peter pan syndrome

The Ghost of a Teacher remembers the day, years ago now, when he was called an idealist by a senior teacher in a staff meeting. The astonishment and subsequent introspection when he realised it was meant as an insult. (“Time to grow up, son!” the avuncular Yorkshireman might as well have condescended.) But an idealist he has remained. What else is there?

The Peter Pan mythos is a powerful one, at once recognisable and yet curiously elusive. Despite its ephemeral nature we work so hard to suppress it; its demolition is hard-wired into parental ambition and social expectation. Yet it cannot be exterminated; it lurks within us all and within its golden glow is our glimpse of heaven. AA Milne, CS Lewis, and Kenneth Grahame knew this all too well.

With age comes the dreadful nostalgia of remembering your kids when they were babes. From my own childhood I can recall the treacle-drip slowness of time, the endlessness of days, the omniscience and omnibenevolence of my parents, even the occasional gleanings of immortality on long, drowsy-still summer afternoons; the excitement of every discovery and the isolation from the world that made you feel that you were the only one who knew or sensed such things.

There’s a huge part of me that feels perpetually young, even though the aching limbs, greying hair and indecision on the 5-a-side concrete belies that sad delusion. Usually, I’m about 18, global travel and university beckoning, the world my lobster, death something that happens to other people, armed with a very British sense of humour, an ability to read and to hold a tune. But even so, the six year old Calvin resurfaces and this is the part of me I love best.

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I remember: Charlie George lying on the turf, arms outstretched. Feeling weird watching Bowie do ‘Starman’ on Top of the Pops. Tolkien, of course, nothing else came close. (My dad took me to the untidiest bookshop in the world; I was delving, cross legged on the floor; he handed me down ‘The Hobbit’ over my shoulder. (A small step for man, a giant literary leap for a mere stripling.) The swoop up to the high note in the slow movement of Mendelssohn’s Violin Concerto. Johnny Rotten’s snarl on ‘Anarchy’. The horns (man, those horns!) on ‘Geno’ and ‘Reward’. Vonnegut’s ‘so it goes’ and ‘poo-tee-weet’. David Fenton’s mullet (still a thing of awe). Marley’s dreads and knowing smile. Roy Harper. The Young Ones, especially Vyvyan. Carlos Santana sustaining a note for, ooh, eternity. Drunk and very much alive in the deer park at midnight, my Withnail moment. [A decade later, Michael Thomas at Anfield – I cried! You see, I still had it in me…]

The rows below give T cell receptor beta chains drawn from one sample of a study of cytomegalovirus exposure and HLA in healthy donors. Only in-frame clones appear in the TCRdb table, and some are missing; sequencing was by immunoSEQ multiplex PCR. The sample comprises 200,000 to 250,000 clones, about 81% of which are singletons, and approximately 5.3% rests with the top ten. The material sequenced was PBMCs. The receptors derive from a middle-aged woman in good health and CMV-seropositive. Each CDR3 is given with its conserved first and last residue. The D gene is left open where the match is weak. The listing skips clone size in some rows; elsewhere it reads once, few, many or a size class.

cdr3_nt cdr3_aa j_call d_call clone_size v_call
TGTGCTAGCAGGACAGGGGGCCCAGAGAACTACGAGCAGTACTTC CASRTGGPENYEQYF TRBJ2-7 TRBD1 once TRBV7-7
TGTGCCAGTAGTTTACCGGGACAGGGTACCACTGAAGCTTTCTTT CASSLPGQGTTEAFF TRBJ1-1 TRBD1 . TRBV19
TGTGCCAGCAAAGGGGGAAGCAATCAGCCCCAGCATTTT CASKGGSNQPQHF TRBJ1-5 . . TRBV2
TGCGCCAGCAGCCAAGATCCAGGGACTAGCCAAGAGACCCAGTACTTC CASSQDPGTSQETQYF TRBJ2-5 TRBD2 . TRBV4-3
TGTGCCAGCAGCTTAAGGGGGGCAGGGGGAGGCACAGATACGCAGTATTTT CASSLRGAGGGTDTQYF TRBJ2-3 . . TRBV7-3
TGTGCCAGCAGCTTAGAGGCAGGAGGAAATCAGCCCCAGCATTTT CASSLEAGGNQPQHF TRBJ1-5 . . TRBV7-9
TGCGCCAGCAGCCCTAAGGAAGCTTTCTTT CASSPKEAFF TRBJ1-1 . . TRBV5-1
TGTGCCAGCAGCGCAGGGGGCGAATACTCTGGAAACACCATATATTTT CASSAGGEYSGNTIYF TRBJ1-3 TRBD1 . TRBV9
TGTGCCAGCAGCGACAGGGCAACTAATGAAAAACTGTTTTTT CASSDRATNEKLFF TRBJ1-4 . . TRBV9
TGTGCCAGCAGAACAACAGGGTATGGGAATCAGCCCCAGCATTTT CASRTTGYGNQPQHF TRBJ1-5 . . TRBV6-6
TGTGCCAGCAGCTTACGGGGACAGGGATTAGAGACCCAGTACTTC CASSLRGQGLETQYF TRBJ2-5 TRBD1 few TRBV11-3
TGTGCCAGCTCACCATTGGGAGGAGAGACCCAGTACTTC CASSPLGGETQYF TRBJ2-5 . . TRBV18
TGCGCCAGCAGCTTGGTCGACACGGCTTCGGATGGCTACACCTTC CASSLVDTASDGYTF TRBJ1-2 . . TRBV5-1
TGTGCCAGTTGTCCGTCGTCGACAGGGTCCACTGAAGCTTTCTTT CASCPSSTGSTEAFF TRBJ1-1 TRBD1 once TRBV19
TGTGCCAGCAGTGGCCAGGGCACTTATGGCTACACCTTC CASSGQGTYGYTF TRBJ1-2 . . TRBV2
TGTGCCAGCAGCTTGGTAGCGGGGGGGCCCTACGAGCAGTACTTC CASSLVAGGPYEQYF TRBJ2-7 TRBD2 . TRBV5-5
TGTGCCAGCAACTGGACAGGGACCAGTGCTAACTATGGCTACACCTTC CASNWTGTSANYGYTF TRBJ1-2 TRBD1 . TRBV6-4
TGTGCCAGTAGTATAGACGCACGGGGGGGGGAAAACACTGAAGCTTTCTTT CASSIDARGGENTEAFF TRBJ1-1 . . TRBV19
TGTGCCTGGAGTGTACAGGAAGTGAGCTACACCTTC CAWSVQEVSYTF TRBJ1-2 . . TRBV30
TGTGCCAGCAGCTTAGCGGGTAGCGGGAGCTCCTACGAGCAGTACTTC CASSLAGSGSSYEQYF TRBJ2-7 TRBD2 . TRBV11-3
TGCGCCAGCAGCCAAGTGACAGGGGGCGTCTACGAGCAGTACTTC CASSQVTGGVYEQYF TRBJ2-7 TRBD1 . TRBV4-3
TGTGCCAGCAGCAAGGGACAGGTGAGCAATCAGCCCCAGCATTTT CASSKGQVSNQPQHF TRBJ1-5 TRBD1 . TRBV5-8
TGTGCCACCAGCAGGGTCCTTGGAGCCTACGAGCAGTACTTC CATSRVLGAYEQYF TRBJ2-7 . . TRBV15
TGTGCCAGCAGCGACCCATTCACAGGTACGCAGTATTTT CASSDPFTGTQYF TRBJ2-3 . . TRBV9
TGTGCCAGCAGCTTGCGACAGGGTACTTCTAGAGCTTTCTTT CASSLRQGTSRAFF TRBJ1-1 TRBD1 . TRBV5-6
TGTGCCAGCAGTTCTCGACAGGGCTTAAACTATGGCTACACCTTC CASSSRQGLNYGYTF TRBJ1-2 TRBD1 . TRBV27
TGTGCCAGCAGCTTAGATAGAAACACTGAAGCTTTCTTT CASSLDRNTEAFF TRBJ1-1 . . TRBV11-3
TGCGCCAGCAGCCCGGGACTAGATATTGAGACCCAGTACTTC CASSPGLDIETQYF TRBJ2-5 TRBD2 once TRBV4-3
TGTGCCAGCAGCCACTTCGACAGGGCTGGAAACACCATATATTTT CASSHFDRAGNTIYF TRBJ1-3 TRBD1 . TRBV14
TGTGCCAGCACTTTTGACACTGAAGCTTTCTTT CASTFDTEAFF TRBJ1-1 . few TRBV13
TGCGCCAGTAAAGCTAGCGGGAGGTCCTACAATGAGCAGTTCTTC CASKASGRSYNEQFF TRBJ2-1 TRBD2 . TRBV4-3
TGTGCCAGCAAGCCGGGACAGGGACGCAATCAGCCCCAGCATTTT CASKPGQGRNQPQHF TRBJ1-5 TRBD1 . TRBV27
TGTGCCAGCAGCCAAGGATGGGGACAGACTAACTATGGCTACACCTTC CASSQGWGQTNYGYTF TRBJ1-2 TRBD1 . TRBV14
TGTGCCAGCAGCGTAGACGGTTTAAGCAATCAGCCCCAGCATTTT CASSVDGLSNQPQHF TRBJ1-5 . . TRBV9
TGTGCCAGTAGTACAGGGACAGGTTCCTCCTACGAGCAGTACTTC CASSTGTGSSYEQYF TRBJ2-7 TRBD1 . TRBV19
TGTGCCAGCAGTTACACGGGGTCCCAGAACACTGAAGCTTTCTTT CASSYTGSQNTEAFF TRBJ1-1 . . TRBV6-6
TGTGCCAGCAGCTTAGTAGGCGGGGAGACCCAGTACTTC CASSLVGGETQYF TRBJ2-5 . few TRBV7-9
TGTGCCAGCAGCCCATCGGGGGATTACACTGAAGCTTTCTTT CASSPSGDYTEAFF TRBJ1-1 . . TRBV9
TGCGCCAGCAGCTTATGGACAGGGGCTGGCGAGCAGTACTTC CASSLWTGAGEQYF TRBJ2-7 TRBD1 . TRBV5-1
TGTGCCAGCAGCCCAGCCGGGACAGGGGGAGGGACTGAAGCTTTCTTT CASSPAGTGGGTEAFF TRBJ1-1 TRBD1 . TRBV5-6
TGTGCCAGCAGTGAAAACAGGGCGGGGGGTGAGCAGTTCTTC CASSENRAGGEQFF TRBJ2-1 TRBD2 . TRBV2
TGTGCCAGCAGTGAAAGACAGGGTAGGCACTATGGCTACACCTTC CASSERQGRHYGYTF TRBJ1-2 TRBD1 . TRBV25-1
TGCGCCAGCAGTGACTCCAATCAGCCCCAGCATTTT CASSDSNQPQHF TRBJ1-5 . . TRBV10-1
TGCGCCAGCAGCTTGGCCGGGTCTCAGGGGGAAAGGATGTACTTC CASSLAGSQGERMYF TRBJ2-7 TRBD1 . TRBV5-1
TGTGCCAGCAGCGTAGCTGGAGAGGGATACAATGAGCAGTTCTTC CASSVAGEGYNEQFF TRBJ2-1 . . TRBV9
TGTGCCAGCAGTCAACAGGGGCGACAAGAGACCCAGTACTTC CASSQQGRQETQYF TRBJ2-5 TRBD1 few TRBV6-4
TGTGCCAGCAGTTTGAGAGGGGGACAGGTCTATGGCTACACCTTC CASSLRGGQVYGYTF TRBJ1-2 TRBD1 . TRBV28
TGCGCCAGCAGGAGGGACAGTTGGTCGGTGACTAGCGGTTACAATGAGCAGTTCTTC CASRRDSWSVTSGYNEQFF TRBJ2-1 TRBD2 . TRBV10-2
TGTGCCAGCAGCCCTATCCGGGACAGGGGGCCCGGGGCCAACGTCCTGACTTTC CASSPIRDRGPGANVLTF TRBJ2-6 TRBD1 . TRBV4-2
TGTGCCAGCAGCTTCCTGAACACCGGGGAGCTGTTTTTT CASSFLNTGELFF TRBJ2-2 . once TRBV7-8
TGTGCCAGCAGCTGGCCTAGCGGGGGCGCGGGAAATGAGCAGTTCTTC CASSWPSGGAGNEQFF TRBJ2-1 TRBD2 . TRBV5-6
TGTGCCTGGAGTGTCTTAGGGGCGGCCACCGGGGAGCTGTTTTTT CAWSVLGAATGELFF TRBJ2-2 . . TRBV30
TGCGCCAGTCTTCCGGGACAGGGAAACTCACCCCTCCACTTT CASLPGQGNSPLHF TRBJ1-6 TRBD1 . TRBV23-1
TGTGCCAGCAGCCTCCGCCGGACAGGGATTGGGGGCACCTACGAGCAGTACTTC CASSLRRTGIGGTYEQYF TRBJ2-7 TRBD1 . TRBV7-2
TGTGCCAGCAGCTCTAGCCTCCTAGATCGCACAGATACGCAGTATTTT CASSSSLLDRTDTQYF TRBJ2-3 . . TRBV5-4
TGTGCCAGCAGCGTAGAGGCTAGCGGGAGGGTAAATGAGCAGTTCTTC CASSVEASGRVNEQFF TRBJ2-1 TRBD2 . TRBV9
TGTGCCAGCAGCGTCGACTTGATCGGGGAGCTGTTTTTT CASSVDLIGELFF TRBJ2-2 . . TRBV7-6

I mention these things because most of them can be tracked down on Youtube or elsewhere on the internet. But they all exist for me in a very different context. I communicate them not so that you understand what I’m on about, because you never will, but that you should cherish those nuggets of your own existence that are polished and nourished in your own memories. Recognise them, for one day you will be touched by another ‘who was there’ – similar but different – and you will make a connection. These are my reminiscences. What are yours?

(I realise the inspirations of my youth were overwhelmingly male. The Ghost of  Teacher is still striving for balance in this respect.)

That was then, this is now. In November we saw the Undertones at Concorde 2. As soon as ‘Family Entertainment’ started we knew, we just knew, that this was all that mattered at that very moment, dribbly smile on my face, forty years after the LP hit my turntable the riff still has the power to excite. Two days later, singing along to The Men They Couldn’t Hang at the Lewes Con Club: “And to the masters we are the rabble, we are the swinish multitude; but we will rearrange the colours of the red and the white and the blue.” Words which matter as much to me now as they did back in the day. I count myself fortunate in this respect.

And so to finish, a film by Kula Shaker…

 

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